"This circuit was designed to automatically activate a set of three or four small DC fans to
cool a large cool-rib for a 10 Amp powersupply. Can be used in a variety of other applications as well."
|| Radio Shack
|| Digi Key
|| LM741 Op-Amp
|| NE741,µA741, etc.
|| 2N2222A transistor
|| See text
|| 1N4148 Diode
|| 1N4001, or others
|| 50K Thermistor
|| KC005T in prototype
|| 12V Relay
|| RS is 1A
|| 15K, 5% resistor
|| 10K, 5% resistor
|| 150K, 5% resistor
|| 4K7, 5% resistor
|| 1K, 5% resistor
|| 1K8, 5% resistor
|| 100K Trimmer Pot
|| 10uF/25V Capacitor
|| 0.01uF, Capacitor
|| Red, 3mm
|| Light Emitting Diode
Q1 = 2N3053, 2N3904, NTE123A, ECG123A, NTE128, ECG128, etc.
D1 = 1N4001, NTE519, ECG519, NTE116 etc.
Th1 = Thermistor, 22K - 100K. Used 50K in prototype.
Re1 = Relay, type 842-1C-C from "Mode Electronics". Order # 50-333-0 ($1.55)
A reed relay will work fine also.
Th1, the 50K thermistor, is a standard type. Mine was a bar or rectangular looking thingy. Available from
Tandy/Radio-Shack. Almost any type will do. I experimented with different models from 22K to 100K and all worked fine
after replacing the trimmer pot and a little bit of tuning.
The one used in the above circuit diagram was a 50K model made by Fenwal (#197-503LAG-A01). This 50K was measured at
exactly 25 °C and with 10% tolerance. The resistance increases as the surrounding temperature decreases.
Tolerance for my application (cooling a large powersupply coolrib) is 10%. Another name for this thing is 'NTC'.
NTC stands for "Negative Temperature Coefficient" which means when the surrounding temperature decreases the
resistance of this thermistor will increase. You may have to shop around to get the cheapest price. Some thermistors
can be had for as little as $4.00 but as much as $55.00 Canadian currency for the glass encapsulated type (the best).
I replaced my thermistor for a 60K hermetically sealed glass type since the environment for my application may contain
corrosive particles which may affect performance on a future date.
P1 is a regular Bourns trimmer and adjusts a wide range of temperatures for this circuit. I used the
10-turn type for a bit finer adjustment but the regular type will work for your application.
R1 is a 'security' resistor just in case the trimmer pot P1 is adjusted all the way to '0' ohms. At which time the
thermistor would get the full 12 volt and it will get so hot that it puts blisters on your fingers... :-)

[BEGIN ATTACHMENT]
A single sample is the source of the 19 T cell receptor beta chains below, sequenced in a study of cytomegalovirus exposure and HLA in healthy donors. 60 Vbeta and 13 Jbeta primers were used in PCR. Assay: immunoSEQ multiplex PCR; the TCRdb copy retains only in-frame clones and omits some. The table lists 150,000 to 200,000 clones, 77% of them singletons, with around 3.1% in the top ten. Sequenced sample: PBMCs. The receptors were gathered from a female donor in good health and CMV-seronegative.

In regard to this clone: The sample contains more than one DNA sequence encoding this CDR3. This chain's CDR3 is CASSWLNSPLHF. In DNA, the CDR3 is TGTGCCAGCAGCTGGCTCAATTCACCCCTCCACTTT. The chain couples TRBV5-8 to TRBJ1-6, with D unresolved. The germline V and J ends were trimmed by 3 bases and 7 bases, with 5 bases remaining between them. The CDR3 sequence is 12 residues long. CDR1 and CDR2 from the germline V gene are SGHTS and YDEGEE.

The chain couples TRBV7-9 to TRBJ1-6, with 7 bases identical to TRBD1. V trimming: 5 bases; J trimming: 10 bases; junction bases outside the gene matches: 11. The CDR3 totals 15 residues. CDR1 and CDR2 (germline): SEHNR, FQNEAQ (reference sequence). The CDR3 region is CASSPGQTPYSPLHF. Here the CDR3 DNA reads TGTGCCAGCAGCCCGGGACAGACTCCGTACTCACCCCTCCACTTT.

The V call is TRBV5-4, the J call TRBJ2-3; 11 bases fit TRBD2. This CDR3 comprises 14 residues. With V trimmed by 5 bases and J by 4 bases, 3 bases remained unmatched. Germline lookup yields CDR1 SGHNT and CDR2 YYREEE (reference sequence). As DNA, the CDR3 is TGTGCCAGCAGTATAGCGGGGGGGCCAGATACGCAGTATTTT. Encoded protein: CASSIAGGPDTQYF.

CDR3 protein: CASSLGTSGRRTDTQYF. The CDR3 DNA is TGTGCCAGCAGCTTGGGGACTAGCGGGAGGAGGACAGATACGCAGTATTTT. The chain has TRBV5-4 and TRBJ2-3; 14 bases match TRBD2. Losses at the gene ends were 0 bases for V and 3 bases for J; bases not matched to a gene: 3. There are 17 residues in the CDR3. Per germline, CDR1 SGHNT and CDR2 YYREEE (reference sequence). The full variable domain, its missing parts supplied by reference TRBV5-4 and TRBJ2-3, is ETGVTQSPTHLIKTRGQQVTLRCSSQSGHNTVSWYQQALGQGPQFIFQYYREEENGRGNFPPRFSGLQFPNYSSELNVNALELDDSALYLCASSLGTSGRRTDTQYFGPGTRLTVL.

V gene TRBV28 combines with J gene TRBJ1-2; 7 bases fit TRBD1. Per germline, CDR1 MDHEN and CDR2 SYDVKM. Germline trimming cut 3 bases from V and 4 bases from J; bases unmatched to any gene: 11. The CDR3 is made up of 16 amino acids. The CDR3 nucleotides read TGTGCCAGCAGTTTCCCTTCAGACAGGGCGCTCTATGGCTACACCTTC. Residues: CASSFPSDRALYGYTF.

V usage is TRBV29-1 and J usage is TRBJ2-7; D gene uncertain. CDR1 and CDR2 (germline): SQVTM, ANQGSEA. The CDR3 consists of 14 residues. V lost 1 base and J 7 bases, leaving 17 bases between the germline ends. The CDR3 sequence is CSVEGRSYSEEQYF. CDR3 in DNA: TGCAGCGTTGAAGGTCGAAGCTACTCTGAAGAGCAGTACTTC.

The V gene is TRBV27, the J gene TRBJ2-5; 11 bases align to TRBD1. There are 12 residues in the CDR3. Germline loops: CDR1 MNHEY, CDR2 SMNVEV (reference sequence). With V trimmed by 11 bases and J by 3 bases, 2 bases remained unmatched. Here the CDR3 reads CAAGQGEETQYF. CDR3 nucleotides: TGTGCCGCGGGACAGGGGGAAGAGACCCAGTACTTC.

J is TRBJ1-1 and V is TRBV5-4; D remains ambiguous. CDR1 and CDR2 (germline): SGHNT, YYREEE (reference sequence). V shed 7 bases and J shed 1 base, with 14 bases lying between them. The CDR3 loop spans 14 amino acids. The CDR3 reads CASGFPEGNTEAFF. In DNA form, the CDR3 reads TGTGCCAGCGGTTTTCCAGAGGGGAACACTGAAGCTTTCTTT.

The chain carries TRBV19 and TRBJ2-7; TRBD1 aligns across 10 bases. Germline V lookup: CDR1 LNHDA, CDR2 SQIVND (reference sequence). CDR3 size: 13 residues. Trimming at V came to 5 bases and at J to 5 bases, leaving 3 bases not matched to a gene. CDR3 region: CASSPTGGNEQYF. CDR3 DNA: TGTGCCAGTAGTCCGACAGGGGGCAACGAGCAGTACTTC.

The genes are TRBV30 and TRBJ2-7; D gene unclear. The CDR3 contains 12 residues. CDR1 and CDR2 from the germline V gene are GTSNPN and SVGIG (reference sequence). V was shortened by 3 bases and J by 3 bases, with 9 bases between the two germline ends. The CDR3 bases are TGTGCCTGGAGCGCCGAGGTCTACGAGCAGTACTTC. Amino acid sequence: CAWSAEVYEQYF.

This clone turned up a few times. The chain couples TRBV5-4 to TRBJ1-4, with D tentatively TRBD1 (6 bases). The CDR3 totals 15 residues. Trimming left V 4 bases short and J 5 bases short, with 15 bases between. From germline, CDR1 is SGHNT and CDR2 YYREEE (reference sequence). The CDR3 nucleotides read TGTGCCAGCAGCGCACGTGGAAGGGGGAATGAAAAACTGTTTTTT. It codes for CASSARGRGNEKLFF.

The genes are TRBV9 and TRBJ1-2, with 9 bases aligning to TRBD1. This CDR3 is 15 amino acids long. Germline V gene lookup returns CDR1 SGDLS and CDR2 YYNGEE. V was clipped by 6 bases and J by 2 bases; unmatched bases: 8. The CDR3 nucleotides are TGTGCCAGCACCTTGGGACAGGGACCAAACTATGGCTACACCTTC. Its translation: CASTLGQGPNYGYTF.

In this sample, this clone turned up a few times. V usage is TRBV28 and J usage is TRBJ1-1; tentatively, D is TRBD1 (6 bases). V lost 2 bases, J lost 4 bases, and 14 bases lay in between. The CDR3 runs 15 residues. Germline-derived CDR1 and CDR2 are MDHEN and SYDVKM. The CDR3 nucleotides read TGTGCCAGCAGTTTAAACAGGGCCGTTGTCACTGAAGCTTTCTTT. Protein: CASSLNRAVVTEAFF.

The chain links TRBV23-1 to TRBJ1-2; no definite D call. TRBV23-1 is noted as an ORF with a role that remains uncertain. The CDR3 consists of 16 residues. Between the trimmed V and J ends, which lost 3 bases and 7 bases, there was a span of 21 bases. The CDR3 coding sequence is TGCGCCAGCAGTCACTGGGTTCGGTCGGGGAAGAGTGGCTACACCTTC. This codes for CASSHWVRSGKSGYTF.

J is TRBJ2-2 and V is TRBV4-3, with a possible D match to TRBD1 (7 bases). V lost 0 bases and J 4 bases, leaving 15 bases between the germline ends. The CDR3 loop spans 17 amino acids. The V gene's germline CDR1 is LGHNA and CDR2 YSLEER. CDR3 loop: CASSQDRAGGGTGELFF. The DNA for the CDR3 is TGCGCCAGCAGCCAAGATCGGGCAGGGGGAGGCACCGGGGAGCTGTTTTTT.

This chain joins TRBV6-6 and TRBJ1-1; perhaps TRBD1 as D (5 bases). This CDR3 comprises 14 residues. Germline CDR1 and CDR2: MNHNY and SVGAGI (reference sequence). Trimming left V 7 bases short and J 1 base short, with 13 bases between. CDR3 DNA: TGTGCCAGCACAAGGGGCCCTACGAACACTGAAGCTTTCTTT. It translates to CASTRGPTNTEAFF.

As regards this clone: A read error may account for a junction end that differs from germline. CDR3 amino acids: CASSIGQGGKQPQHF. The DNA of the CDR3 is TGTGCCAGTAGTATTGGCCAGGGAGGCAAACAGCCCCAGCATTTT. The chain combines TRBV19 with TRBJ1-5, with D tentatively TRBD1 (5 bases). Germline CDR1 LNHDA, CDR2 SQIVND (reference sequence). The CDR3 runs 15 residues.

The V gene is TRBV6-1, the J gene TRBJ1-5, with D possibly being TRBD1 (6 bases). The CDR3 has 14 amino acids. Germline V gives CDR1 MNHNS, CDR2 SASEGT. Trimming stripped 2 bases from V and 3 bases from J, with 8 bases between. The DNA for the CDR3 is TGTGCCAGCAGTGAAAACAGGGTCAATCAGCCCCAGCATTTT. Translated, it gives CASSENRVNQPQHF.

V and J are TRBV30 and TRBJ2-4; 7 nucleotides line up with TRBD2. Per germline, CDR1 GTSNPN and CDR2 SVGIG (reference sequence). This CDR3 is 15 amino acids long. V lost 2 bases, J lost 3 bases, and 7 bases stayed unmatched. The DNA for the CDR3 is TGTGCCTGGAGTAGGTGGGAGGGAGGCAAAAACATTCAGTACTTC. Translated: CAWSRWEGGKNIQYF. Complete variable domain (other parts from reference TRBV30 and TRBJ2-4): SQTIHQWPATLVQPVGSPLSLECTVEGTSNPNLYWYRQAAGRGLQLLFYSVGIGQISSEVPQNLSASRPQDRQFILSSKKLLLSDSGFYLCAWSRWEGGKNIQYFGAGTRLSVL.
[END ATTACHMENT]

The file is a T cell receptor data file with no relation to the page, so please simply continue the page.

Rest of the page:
R3 feeds a bit of hysteresis back into the op-amp to eliminate relay 'chatter' when the temperature of the thermistor
reaches its threshold point. Depending on your application and the type you use for Q1 and Re1, start with 330K or so
and adjust its value downwards until your satisfied. The value of 150K shown in the diagram worked for me. Decreasing
the value of R2 means more hysteresis, just don't use more then necessary. Or temporarily use a trimmer pot and read
off the value. 120K worked for me.
Transistor Q1 can be a 2N2222(A), 2N3904, NTE123A, ECG123A, etc. Not critical at all. It acts only as a switch for
the relay so almost any type will work, as long as it can provide the current needed to activate the relay's coil.
D1, the 1N4148, acts as a spark arrestor when the contacts of the relay open and eliminates false triggering. For my
application the 1N4148 was good enough since the tiny relay I used was only 1 amp. However, you can use a large
variety of diodes here, my next choice would be a regular purpose 1N4001 or something and should be used if your relay
type can handle more then 1 amp.
Circuit digagram, PCB, and Layout are updated with C1, C2, R7, and Led. C1 and C2 are new to
eliminate switching noise from the relay in some applications. The optional Led and resistor have been added to the
circuit board and layot for your convenience. The relay used here and in the KIT is a small 12V/0.5A type. If the
relay rattles increase the feedback resistor R3 to 180K or a little higher, and small ceramic cap over the coil
connections in parallel with diode D1. A 1N4148 diode is specified for a small relay. If you use a larger relay used
a 1N4001 or 1N4004.
If you like to make your own pcb, try the one below. The pcb is fitted with holes for the relay but may not fit your
particular relay. It was designed for a Aromat HB1-DC12V type. The variety and model of relays is just to great.
How to mount it then? Well, I left ample space on the pcb to mount your relay. You can even mount it up-side-down and
connect the wires individually. Use Silicon glue, cyanoacrylate ester (crazy glue), or double-sided tape to hold the
relay in place. Works well. Note that the pcb and layout is not according to the circuit diagram in regards to the hookup
of the fans. The PCB measures approximately 1.5 x 3 inches (4.8 x 7.6mm)
If you print the pcb to an inkjet printer it is probably not to scale. Try to fit a 8-pin ic socket on a printed copy
to make sure it fits the scale before printing to a transparancy sheet and making the pcb...